Text: Pontus Widegren
Photo: Charlotte Håkansson & Getty Images
When it comes to menswear and style, discussions tend to gravitate towards blazers, shirts, and shoes. But one item that we feel is at least as important are your socks. Not everyone owns a blazer, but (almost) everyone owns at least a dozen pairs of socks. Their ubiquity and daily use therefore make socks a central part of any man’s wardrobe.
In many ways, it is easy to overlook the humble sock and the effect it has on your style. But elegance, style and presentability depend on not taking anything for granted. Men’s style is all in the details, and your outfit will never be better than the socks you wear.Before delving into the world of socks, there are a number of things you should keep in mind, such as the fact that different socks suit different looks and situations. The elegance of a pair of black silk socks is a perfect complement to a tuxedo, but perhaps less suited to jeans and a bomber jacket. White tube socks, on the other hand, are a serious faux pas when worn with a suit.
By following a few general guidelines, you can be sure to choose the right socks for any situation.
The History of Socks
The use of socks can be traced all the way back to the dawn of civilisation when cavemen constructed sock-like shoes from animal hides. To make them as warm and comfortable as possible, they could be stuffed with fat or even meat. This rudimentary lining also provided protection from rough terrain.
Despite their primitive origins, socks would soon evolve into something much more advanced, and come to be seen as something of a luxury.
In the middle-ages, socks were reserved for aristocrats and noblemen. Knights and soldiers would also use socks to protect their feet from the rather inflexible armour in use at the time.At this point in history, socks were expensive to produce, and therefore out of reach for most ordinary people. By the 1600s, this had begun to change, and socks were now something the majority could afford. Many people made their own socks, but often from rather itchy woollen materials. There were, however, certain advantages to using wool, as its insulating properties would keep the wearer warm on cold nights.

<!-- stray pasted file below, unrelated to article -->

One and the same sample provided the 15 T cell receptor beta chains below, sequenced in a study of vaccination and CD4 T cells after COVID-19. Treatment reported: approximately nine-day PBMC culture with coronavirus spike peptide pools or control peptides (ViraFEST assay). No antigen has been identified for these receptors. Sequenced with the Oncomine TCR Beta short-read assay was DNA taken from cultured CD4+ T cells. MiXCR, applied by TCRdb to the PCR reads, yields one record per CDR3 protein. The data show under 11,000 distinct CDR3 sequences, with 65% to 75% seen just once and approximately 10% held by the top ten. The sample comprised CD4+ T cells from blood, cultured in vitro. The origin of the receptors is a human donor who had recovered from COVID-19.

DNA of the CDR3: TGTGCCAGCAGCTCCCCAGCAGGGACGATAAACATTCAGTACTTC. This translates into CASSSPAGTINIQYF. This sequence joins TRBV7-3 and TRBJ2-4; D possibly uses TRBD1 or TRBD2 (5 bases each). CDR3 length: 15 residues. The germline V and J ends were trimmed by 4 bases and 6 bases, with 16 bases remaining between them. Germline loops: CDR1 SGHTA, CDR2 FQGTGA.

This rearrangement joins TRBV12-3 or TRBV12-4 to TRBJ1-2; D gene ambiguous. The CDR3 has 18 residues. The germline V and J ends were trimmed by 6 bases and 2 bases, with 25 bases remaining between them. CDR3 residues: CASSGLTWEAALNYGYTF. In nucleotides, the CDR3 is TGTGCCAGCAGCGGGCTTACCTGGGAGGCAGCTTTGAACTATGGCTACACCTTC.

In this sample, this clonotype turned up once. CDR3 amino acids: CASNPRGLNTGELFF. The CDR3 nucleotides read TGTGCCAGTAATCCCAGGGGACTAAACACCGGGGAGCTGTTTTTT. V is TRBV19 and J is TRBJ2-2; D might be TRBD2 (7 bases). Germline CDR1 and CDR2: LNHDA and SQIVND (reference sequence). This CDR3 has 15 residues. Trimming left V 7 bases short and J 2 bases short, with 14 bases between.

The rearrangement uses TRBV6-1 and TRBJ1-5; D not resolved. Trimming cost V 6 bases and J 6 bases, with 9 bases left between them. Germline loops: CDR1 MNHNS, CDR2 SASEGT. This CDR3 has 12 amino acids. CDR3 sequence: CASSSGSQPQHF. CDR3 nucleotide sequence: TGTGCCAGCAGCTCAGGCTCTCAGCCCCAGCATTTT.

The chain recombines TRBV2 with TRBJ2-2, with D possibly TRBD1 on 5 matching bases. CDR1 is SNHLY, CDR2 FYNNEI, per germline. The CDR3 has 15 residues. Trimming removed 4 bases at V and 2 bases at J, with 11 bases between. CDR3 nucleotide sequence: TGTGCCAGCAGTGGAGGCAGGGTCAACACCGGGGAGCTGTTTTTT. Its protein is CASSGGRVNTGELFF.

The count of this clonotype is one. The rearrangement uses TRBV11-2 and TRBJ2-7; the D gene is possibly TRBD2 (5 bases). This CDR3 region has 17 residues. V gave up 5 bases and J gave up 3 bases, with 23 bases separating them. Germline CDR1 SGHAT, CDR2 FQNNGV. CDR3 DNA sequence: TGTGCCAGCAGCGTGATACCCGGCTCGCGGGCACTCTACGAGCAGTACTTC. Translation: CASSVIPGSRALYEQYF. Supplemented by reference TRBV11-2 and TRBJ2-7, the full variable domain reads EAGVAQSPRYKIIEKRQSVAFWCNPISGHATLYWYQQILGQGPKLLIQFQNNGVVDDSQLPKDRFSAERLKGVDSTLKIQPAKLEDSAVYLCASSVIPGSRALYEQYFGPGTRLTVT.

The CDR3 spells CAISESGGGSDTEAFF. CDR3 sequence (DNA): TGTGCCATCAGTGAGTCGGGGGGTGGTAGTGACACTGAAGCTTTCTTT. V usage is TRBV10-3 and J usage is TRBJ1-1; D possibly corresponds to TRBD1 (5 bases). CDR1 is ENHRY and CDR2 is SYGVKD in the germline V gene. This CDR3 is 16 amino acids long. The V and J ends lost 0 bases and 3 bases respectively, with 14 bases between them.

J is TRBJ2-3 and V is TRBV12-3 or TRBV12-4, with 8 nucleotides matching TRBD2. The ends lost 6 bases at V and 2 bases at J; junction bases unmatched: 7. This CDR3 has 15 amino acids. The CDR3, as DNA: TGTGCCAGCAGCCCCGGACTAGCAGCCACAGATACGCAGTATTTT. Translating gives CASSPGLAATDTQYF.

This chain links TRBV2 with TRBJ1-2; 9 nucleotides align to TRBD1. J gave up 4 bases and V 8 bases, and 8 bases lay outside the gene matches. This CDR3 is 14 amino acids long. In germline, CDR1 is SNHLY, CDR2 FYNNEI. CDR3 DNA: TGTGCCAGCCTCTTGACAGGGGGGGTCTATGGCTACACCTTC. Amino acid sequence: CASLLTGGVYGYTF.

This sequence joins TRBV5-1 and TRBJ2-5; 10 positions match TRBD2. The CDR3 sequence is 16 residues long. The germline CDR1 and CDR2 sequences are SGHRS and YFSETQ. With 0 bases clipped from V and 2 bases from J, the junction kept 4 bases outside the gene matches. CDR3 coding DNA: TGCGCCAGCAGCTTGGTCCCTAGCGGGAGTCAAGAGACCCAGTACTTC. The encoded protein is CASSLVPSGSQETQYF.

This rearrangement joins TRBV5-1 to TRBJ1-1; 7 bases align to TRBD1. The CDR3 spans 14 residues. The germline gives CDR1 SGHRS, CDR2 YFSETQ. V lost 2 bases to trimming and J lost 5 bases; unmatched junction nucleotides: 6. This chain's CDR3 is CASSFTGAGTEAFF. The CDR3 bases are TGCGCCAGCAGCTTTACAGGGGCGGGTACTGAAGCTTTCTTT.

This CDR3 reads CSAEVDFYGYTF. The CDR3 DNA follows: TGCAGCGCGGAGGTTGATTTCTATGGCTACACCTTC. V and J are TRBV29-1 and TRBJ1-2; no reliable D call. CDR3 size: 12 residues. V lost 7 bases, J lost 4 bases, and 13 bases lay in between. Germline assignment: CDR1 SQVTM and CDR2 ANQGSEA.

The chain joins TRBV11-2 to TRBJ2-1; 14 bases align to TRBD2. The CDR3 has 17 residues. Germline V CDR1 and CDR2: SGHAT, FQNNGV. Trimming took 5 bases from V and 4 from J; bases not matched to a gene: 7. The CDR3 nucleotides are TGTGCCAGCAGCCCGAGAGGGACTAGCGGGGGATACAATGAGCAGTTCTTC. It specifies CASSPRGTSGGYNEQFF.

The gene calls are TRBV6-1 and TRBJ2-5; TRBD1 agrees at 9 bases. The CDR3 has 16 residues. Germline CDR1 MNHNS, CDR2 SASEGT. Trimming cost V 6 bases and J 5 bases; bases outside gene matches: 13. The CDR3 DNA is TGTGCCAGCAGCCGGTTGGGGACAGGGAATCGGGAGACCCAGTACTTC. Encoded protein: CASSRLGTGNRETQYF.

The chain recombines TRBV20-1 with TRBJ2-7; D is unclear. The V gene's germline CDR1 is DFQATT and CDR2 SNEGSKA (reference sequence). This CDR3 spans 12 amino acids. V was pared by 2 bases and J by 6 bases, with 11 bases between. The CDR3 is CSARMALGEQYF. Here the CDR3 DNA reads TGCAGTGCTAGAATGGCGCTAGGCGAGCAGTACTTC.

The wealthy often chose the finest materials, such as silk, for their own socks
The Arrival of the Knitting MachineIn 1589, Englishman William Lee invented the first stocking frame knitting machine, an invention that would come to revolutionise the art of sock-making, making it possible to produce half-socks that could then be sewn together along the calf. But it would take a few more centuries for the knitting machine to reach its full potential.
We in Sweden were first introduced to the knitting machine in 1723, when inventor and industrialist Christoffer Polhem added a number of refinements to its design. These refinements gave each machine a higher capacity, and socks could now be mass-produced on a scale not previously possible, or at least not as inexpensively.
The arrival of the circular warp loom allowed for a unibody sock to be produced, eliminating the need to stitch together two separate sides. Heels and toecaps still needed to be added by hand, but the process of sock-making had nevertheless been made considerably more efficient.The quality of the socks produced depended greatly on the number of needles used. Early machines were limited to just 72 needles, but today, there are circular warp looms that can accommodate up to 280. The more needles used, the tighter and finer the fabric.
The Nylon Revolution
At the dawn of the 20th century, a new kind of sock began to appear using a brand-new material. This material, nylon, would come to revolutionise the manufacturing of formal socks and made it possible to mass-produce fine, thin socks at an affordable price.
Despite nylon being most commonly associated with ladies’ stockings, the nylon sock was an essential part of every well-dressed man’s wardrobe at the time. Knee-socks in particular often had a nylon construction.Today, nylon is usually considered as a cheap material that leads to unnecessarily high levels of perspiration. This is why most contemporary socks are made in more breathable materials such as cotton.
Nevertheless, nylon remains part of many cotton blends used for socks as it allows them to keep their shape.
Socks as Fashion